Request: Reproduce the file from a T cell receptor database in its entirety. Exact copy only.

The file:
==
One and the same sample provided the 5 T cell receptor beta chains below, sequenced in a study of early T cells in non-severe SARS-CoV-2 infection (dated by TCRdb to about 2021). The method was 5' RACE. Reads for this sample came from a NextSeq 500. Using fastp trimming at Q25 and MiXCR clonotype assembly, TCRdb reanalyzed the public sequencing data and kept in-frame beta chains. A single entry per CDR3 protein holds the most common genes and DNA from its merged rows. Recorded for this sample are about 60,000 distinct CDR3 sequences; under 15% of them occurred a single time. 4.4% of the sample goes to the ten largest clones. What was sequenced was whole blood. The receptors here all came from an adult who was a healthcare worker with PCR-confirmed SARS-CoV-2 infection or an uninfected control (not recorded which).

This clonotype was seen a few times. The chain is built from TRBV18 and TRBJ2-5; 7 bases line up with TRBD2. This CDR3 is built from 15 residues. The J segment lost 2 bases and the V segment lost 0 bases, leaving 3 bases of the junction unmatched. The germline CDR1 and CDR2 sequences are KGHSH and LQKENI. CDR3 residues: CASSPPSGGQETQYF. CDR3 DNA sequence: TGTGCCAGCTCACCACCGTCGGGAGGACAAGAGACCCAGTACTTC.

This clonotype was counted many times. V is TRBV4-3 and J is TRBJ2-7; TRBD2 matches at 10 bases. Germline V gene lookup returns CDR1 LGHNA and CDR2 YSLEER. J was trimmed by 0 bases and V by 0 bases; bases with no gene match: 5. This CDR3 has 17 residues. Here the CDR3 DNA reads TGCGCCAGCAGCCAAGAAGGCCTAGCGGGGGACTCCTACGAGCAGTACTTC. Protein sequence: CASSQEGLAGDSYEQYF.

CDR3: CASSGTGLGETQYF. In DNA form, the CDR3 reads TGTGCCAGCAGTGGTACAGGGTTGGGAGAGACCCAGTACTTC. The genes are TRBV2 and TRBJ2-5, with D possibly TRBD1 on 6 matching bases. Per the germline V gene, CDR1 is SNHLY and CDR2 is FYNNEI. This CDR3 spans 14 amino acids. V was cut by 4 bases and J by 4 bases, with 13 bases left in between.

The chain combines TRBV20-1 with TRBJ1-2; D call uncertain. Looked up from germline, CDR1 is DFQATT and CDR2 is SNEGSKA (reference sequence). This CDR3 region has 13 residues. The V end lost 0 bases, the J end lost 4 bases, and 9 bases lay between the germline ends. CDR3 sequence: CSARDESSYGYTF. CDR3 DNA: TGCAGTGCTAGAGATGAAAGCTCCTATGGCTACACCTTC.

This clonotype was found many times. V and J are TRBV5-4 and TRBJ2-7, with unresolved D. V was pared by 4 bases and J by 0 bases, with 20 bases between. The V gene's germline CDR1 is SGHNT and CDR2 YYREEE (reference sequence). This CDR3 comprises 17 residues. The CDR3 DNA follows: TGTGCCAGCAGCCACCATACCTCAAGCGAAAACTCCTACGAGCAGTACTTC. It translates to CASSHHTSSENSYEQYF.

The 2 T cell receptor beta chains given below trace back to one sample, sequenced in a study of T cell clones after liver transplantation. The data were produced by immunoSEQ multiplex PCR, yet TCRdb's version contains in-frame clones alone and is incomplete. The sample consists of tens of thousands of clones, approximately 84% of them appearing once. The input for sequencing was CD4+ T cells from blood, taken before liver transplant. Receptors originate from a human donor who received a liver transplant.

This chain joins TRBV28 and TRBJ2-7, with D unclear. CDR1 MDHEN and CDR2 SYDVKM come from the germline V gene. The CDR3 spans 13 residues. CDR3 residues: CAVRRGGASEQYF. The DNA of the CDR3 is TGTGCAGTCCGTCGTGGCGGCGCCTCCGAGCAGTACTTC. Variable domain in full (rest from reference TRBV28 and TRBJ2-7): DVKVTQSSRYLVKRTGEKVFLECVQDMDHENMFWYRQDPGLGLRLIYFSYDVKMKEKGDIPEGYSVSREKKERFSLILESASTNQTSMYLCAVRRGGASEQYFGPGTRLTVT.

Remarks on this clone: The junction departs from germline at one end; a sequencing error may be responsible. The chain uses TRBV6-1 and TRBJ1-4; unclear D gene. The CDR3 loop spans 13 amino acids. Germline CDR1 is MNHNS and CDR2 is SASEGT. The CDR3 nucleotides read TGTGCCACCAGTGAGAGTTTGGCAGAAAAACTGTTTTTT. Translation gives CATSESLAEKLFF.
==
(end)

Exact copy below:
One and the same sample provided the 5 T cell receptor beta chains below, sequenced in a study of early T cells in non-severe SARS-CoV-2 infection (dated by TCRdb to about 2021). The method was 5' RACE. Reads for this sample came from a NextSeq 500. Using fastp trimming at Q25 and MiXCR clonotype assembly, TCRdb reanalyzed the public sequencing data and kept in-frame beta chains. A single entry per CDR3 protein holds the most common genes and DNA from its merged rows. Recorded for this sample are about 60,000 distinct CDR3 sequences; under 15% of them occurred a single time. 4.4% of the sample goes to the ten largest clones. What was sequenced was whole blood. The receptors here all came from an adult who was a healthcare worker with PCR-confirmed SARS-CoV-2 infection or an uninfected control (not recorded which).

This clonotype was seen a few times. The chain is built from TRBV18 and TRBJ2-5; 7 bases line up with TRBD2. This CDR3 is built from 15 residues. The J segment lost 2 bases and the V segment lost 0 bases, leaving 3 bases of the junction unmatched. The germline CDR1 and CDR2 sequences are KGHSH and LQKENI. CDR3 residues: CASSPPSGGQETQYF. CDR3 DNA sequence: TGTGCCAGCTCACCACCGTCGGGAGGACAAGAGACCCAGTACTTC.

This clonotype was counted many times. V is TRBV4-3 and J is TRBJ2-7; TRBD2 matches at 10 bases. Germline V gene lookup returns CDR1 LGHNA and CDR2 YSLEER. J was trimmed by 0 bases and V by 0 bases; bases with no gene match: 5. This CDR3 has 17 residues. Here the CDR3 DNA reads TGCGCCAGCAGCCAAGAAGGCCTAGCGGGGGACTCCTACGAGCAGTACTTC. Protein sequence: CASSQEGLAGDSYEQYF.

CDR3: CASSGTGLGETQYF. In DNA form, the CDR3 reads TGTGCCAGCAGTGGTACAGGGTTGGGAGAGACCCAGTACTTC. The genes are TRBV2 and TRBJ2-5, with D possibly TRBD1 on 6 matching bases. Per the germline V gene, CDR1 is SNHLY and CDR2 is FYNNEI. This CDR3 spans 14 amino acids. V was cut by 4 bases and J by 4 bases, with 13 bases left in between.

The chain combines TRBV20-1 with TRBJ1-2; D call uncertain. Looked up from germline, CDR1 is DFQATT and CDR2 is SNEGSKA (reference sequence). This CDR3 region has 13 residues. The V end lost 0 bases, the J end lost 4 bases, and 9 bases lay between the germline ends. CDR3 sequence: CSARDESSYGYTF. CDR3 DNA: TGCAGTGCTAGAGATGAAAGCTCCTATGGCTACACCTTC.

This clonotype was found many times. V and J are TRBV5-4 and TRBJ2-7, with unresolved D. V was pared by 4 bases and J by 0 bases, with 20 bases between. The V gene's germline CDR1 is SGHNT and CDR2 YYREEE (reference sequence). This CDR3 comprises 17 residues. The CDR3 DNA follows: TGTGCCAGCAGCCACCATACCTCAAGCGAAAACTCCTACGAGCAGTACTTC. It translates to CASSHHTSSENSYEQYF.

The 2 T cell receptor beta chains given below trace back to one sample, sequenced in a study of T cell clones after liver transplantation. The data were produced by immunoSEQ multiplex PCR, yet TCRdb's version contains in-frame clones alone and is incomplete. The sample consists of tens of thousands of clones, approximately 84% of them appearing once. The input for sequencing was CD4+ T cells from blood, taken before liver transplant. Receptors originate from a human donor who received a liver transplant.

This chain joins TRBV28 and TRBJ2-7, with D unclear. CDR1 MDHEN and CDR2 SYDVKM come from the germline V gene. The CDR3 spans 13 residues. CDR3 residues: CAVRRGGASEQYF. The DNA of the CDR3 is TGTGCAGTCCGTCGTGGCGGCGCCTCCGAGCAGTACTTC. Variable domain in full (rest from reference TRBV28 and TRBJ2-7): DVKVTQSSRYLVKRTGEKVFLECVQDMDHENMFWYRQDPGLGLRLIYFSYDVKMKEKGDIPEGYSVSREKKERFSLILESASTNQTSMYLCAVRRGGASEQYFGPGTRLTVT.

Remarks on this clone: The junction departs from germline at one end; a sequencing error may be responsible. The chain uses TRBV6-1 and TRBJ1-4; unclear D gene. The CDR3 loop spans 13 amino acids. Germline CDR1 is MNHNS and CDR2 is SASEGT. The CDR3 nucleotides read TGTGCCACCAGTGAGAGTTTGGCAGAAAAACTGTTTTTT. Translation gives CATSESLAEKLFF.